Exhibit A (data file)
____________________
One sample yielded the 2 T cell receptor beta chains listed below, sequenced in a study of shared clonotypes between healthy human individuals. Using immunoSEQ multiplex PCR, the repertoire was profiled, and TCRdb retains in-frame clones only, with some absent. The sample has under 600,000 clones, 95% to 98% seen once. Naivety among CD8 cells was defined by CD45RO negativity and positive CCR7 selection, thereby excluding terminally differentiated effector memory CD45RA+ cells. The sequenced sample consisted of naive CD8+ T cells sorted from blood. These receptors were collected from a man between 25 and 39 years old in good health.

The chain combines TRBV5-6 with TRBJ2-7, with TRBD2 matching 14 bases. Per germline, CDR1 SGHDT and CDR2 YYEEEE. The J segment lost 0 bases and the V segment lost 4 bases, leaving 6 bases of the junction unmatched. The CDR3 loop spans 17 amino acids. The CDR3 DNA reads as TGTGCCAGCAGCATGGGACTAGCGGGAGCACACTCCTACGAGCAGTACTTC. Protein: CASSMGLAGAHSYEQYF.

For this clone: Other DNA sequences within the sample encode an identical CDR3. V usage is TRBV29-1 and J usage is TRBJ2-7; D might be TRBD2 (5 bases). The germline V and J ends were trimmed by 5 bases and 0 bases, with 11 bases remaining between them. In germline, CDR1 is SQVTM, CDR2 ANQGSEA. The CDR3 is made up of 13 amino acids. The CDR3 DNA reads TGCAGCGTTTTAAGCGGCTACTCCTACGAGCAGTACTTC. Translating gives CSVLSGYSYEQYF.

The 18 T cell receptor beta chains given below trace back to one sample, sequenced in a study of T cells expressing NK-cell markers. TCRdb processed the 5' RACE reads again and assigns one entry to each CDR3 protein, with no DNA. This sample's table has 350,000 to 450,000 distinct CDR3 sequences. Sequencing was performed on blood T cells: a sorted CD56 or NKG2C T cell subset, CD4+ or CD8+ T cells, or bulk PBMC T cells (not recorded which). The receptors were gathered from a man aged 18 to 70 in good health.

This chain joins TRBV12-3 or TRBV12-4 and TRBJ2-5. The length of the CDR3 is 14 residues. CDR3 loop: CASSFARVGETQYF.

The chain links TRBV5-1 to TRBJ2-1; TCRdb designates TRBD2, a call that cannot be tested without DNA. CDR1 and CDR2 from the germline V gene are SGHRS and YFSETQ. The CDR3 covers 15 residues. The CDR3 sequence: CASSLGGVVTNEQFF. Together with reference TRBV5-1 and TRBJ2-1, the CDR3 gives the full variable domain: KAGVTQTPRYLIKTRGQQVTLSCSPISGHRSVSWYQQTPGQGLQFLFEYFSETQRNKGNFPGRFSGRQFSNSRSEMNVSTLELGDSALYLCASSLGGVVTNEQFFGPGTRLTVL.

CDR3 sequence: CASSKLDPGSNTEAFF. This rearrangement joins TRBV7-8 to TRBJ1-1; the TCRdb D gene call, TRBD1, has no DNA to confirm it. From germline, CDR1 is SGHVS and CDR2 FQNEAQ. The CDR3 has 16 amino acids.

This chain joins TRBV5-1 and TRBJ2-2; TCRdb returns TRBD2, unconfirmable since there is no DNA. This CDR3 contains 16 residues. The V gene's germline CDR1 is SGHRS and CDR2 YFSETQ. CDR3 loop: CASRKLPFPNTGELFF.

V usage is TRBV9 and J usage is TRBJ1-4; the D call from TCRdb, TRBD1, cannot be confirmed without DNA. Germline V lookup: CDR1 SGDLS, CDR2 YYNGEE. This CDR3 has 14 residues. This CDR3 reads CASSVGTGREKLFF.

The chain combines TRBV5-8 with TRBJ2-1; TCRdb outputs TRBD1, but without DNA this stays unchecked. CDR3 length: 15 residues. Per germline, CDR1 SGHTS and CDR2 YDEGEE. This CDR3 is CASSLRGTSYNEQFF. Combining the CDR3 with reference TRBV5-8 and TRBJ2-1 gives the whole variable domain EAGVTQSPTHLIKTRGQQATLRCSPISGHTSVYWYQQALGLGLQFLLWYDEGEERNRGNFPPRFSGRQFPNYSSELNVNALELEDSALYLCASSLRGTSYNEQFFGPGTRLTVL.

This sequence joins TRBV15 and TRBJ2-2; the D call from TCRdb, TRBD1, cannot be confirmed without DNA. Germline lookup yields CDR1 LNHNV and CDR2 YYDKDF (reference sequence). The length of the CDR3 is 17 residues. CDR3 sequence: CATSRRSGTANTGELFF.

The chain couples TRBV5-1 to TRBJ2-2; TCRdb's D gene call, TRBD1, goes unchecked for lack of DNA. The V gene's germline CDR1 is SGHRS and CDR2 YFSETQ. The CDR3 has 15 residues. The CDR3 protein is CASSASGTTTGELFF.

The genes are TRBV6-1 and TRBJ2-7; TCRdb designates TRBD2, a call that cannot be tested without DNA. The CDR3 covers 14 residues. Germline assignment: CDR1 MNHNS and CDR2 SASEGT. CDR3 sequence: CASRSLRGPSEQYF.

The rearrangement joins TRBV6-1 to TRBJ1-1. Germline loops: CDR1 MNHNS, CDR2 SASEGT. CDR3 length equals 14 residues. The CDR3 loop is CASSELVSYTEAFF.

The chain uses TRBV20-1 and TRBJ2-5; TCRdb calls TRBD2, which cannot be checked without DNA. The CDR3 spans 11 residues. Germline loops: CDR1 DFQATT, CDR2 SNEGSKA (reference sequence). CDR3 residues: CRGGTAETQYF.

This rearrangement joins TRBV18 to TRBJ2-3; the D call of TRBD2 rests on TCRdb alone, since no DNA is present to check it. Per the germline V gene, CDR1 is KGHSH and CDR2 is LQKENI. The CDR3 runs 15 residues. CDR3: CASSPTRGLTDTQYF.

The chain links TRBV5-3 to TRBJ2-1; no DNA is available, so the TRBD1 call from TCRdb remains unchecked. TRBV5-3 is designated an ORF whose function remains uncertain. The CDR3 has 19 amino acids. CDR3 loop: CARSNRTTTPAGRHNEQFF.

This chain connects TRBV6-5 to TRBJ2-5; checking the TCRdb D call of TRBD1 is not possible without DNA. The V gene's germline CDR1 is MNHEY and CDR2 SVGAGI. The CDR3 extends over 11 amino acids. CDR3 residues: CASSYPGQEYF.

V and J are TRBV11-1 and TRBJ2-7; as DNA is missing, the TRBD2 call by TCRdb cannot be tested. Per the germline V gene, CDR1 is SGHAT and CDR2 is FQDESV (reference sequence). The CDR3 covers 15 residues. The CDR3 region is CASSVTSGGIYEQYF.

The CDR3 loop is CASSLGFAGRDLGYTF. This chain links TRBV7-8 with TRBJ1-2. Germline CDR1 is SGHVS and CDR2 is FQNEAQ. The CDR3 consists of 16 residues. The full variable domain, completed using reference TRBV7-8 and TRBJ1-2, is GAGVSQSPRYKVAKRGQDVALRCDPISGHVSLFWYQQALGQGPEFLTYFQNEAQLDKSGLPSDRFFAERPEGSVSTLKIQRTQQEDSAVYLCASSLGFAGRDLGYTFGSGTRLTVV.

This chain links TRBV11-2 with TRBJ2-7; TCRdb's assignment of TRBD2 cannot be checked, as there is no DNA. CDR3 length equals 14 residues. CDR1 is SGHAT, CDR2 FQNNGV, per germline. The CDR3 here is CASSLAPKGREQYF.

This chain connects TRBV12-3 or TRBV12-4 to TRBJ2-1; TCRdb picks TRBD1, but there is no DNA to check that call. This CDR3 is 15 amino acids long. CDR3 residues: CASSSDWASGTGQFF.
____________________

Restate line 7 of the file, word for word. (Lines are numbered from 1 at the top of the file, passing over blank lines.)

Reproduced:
CDR3 sequence: CASSKLDPGSNTEAFF. This rearrangement joins TRBV7-8 to TRBJ1-1; the TCRdb D gene call, TRBD1, has no DNA to confirm it. From germline, CDR1 is SGHVS and CDR2 FQNEAQ. The CDR3 has 16 amino acids.